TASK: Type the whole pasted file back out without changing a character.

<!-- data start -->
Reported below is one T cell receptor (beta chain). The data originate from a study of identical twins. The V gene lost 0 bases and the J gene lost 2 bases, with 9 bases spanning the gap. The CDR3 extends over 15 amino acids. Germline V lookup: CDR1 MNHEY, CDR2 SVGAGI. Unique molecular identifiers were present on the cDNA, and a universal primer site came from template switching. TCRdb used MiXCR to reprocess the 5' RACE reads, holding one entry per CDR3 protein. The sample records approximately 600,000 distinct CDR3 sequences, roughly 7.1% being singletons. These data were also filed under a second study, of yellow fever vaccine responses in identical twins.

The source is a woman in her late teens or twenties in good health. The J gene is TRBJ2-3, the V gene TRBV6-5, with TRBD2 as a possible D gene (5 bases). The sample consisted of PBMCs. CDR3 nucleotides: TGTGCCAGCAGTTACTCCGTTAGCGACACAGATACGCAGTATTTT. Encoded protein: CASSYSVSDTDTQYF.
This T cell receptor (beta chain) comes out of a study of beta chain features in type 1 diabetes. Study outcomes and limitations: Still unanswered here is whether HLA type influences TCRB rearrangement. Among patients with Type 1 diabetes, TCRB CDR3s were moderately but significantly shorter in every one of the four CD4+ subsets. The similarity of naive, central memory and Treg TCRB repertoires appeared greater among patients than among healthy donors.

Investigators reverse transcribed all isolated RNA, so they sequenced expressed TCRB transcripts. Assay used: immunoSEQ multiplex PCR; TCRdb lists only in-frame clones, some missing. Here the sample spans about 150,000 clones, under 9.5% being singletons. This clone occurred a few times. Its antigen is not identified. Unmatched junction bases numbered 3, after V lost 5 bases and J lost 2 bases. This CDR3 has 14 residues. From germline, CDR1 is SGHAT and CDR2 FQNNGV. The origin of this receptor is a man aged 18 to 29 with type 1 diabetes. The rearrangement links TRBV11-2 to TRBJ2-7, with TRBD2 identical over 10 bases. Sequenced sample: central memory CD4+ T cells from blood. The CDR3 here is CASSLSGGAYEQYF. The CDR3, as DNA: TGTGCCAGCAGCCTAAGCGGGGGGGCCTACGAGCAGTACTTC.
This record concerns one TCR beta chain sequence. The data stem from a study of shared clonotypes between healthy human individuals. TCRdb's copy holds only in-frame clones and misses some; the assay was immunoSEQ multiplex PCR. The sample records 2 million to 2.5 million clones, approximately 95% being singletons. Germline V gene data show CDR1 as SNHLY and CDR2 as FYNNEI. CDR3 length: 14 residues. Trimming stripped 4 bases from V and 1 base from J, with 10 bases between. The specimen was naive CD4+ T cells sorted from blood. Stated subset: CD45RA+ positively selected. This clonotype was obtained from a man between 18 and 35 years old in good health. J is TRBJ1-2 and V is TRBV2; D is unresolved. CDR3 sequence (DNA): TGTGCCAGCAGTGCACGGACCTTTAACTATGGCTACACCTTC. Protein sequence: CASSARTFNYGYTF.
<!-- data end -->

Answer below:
Reported below is one T cell receptor (beta chain). The data originate from a study of identical twins. The V gene lost 0 bases and the J gene lost 2 bases, with 9 bases spanning the gap. The CDR3 extends over 15 amino acids. Germline V lookup: CDR1 MNHEY, CDR2 SVGAGI. Unique molecular identifiers were present on the cDNA, and a universal primer site came from template switching. TCRdb used MiXCR to reprocess the 5' RACE reads, holding one entry per CDR3 protein. The sample records approximately 600,000 distinct CDR3 sequences, roughly 7.1% being singletons. These data were also filed under a second study, of yellow fever vaccine responses in identical twins.

The source is a woman in her late teens or twenties in good health. The J gene is TRBJ2-3, the V gene TRBV6-5, with TRBD2 as a possible D gene (5 bases). The sample consisted of PBMCs. CDR3 nucleotides: TGTGCCAGCAGTTACTCCGTTAGCGACACAGATACGCAGTATTTT. Encoded protein: CASSYSVSDTDTQYF.
This T cell receptor (beta chain) comes out of a study of beta chain features in type 1 diabetes. Study outcomes and limitations: Still unanswered here is whether HLA type influences TCRB rearrangement. Among patients with Type 1 diabetes, TCRB CDR3s were moderately but significantly shorter in every one of the four CD4+ subsets. The similarity of naive, central memory and Treg TCRB repertoires appeared greater among patients than among healthy donors.

Investigators reverse transcribed all isolated RNA, so they sequenced expressed TCRB transcripts. Assay used: immunoSEQ multiplex PCR; TCRdb lists only in-frame clones, some missing. Here the sample spans about 150,000 clones, under 9.5% being singletons. This clone occurred a few times. Its antigen is not identified. Unmatched junction bases numbered 3, after V lost 5 bases and J lost 2 bases. This CDR3 has 14 residues. From germline, CDR1 is SGHAT and CDR2 FQNNGV. The origin of this receptor is a man aged 18 to 29 with type 1 diabetes. The rearrangement links TRBV11-2 to TRBJ2-7, with TRBD2 identical over 10 bases. Sequenced sample: central memory CD4+ T cells from blood. The CDR3 here is CASSLSGGAYEQYF. The CDR3, as DNA: TGTGCCAGCAGCCTAAGCGGGGGGGCCTACGAGCAGTACTTC.
This record concerns one TCR beta chain sequence. The data stem from a study of shared clonotypes between healthy human individuals. TCRdb's copy holds only in-frame clones and misses some; the assay was immunoSEQ multiplex PCR. The sample records 2 million to 2.5 million clones, approximately 95% being singletons. Germline V gene data show CDR1 as SNHLY and CDR2 as FYNNEI. CDR3 length: 14 residues. Trimming stripped 4 bases from V and 1 base from J, with 10 bases between. The specimen was naive CD4+ T cells sorted from blood. Stated subset: CD45RA+ positively selected. This clonotype was obtained from a man between 18 and 35 years old in good health. J is TRBJ1-2 and V is TRBV2; D is unresolved. CDR3 sequence (DNA): TGTGCCAGCAGTGCACGGACCTTTAACTATGGCTACACCTTC. Protein sequence: CASSARTFNYGYTF.